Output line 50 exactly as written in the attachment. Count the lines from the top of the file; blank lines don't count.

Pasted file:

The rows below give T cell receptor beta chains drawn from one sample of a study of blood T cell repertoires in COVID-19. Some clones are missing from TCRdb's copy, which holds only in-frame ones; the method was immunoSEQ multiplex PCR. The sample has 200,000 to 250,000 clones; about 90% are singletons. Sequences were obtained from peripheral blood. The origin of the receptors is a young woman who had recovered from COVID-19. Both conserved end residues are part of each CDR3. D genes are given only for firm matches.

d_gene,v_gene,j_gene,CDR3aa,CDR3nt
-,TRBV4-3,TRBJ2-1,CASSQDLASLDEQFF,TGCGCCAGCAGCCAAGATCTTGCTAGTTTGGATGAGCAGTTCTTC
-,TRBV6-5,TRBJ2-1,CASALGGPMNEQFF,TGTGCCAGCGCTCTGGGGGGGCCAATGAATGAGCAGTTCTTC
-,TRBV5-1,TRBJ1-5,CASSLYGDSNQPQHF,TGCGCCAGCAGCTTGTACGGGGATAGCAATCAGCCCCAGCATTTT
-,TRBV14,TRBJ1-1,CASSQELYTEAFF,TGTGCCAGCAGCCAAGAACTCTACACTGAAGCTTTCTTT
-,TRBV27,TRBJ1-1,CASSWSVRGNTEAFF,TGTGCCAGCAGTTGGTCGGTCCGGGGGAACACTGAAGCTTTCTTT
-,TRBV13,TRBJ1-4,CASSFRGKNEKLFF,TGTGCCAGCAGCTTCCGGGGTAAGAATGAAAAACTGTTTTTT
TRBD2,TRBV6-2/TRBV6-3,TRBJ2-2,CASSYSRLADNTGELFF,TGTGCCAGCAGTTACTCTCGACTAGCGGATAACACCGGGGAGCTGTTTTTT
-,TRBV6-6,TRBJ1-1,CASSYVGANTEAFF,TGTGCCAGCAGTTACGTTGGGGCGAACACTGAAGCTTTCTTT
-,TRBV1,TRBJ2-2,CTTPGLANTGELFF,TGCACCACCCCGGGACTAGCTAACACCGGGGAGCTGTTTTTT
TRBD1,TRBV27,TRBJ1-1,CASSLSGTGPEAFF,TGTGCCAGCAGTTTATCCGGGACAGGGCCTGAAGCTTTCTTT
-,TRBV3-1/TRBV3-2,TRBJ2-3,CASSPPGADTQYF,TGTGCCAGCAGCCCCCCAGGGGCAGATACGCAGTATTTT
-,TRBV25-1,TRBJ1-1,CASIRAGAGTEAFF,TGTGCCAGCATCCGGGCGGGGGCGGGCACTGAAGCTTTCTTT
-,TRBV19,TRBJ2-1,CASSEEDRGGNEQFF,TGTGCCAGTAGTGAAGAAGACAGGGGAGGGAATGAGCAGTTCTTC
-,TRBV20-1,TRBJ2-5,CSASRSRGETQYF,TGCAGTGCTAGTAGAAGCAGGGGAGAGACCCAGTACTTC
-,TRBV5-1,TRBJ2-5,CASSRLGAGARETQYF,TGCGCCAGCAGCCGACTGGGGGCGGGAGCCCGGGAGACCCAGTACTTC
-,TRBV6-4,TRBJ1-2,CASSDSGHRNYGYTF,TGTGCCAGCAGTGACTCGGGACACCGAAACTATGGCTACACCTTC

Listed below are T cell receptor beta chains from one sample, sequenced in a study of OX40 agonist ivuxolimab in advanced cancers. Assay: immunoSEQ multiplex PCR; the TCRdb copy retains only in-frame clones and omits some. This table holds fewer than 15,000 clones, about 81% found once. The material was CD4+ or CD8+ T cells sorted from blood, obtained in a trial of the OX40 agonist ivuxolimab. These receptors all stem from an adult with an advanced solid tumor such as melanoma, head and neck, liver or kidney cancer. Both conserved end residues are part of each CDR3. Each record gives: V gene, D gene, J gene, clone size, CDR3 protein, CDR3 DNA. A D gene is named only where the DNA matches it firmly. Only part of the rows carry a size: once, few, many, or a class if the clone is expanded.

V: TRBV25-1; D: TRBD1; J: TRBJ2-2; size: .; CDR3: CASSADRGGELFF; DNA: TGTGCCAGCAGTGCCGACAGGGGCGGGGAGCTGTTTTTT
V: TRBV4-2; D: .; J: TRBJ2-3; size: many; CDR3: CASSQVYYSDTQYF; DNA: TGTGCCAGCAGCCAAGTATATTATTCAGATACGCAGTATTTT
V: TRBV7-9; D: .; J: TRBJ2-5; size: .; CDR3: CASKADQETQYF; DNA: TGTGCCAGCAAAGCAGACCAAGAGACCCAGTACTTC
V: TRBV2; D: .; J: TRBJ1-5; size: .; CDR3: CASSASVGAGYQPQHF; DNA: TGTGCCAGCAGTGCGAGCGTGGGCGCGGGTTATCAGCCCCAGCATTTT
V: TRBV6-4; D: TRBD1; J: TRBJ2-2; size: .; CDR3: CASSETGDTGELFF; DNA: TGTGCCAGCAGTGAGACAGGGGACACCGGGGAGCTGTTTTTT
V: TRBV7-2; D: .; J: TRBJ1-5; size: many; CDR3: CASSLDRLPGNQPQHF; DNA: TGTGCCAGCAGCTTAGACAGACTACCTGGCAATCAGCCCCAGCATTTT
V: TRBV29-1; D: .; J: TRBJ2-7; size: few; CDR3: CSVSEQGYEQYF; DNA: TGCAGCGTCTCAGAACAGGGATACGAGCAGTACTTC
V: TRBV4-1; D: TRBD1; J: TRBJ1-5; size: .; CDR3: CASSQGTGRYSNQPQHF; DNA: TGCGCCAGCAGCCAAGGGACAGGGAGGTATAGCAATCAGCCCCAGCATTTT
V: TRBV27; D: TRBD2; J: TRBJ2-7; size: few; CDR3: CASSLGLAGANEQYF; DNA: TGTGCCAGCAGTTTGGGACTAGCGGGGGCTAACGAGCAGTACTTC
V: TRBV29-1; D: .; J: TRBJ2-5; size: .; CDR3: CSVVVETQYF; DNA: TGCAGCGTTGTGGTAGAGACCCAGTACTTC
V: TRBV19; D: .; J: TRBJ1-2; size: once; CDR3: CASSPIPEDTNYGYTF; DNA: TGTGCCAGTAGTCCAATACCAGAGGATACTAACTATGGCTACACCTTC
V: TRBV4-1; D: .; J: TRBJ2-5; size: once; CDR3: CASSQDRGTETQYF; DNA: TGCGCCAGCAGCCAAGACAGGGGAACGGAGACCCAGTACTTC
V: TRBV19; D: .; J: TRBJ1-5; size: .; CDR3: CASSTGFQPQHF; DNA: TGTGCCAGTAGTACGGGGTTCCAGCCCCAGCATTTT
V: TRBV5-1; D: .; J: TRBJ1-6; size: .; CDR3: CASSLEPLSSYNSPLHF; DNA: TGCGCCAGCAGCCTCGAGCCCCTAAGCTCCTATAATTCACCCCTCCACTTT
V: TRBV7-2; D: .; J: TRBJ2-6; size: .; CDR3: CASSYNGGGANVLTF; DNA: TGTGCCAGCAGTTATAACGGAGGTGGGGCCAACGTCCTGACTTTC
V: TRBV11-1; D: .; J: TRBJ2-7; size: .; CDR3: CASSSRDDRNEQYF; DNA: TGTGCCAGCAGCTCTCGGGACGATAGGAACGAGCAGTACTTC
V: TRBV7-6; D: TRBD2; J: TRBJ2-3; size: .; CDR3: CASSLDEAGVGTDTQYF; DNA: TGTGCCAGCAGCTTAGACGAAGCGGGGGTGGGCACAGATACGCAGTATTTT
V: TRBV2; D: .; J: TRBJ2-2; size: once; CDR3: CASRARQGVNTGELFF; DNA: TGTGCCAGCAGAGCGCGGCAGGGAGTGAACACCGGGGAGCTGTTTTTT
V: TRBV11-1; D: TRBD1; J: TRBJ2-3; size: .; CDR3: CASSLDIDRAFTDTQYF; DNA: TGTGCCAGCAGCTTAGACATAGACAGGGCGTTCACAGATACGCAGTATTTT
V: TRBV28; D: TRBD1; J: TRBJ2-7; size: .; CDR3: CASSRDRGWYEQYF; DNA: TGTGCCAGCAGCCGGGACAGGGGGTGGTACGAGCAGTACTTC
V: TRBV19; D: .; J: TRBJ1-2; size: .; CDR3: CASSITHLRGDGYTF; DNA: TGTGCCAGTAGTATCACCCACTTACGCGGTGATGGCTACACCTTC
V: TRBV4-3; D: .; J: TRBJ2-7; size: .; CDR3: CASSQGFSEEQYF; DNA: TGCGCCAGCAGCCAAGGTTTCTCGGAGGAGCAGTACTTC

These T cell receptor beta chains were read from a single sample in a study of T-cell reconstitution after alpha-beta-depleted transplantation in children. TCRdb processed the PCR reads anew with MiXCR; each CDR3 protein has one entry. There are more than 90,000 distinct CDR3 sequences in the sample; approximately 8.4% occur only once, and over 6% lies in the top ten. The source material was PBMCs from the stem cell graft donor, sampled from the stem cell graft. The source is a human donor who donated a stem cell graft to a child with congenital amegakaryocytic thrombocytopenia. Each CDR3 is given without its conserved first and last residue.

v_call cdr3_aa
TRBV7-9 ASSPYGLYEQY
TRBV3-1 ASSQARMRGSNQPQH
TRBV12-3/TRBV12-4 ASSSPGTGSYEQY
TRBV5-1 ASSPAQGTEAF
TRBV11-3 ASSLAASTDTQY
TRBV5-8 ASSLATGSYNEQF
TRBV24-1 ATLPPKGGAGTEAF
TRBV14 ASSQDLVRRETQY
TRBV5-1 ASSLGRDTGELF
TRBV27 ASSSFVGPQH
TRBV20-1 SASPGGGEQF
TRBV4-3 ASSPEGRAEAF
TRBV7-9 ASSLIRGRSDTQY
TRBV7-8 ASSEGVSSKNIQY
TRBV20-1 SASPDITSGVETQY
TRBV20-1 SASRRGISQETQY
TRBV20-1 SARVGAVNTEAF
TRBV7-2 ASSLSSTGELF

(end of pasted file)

TRBV24-1 ATLPPKGGAGTEAF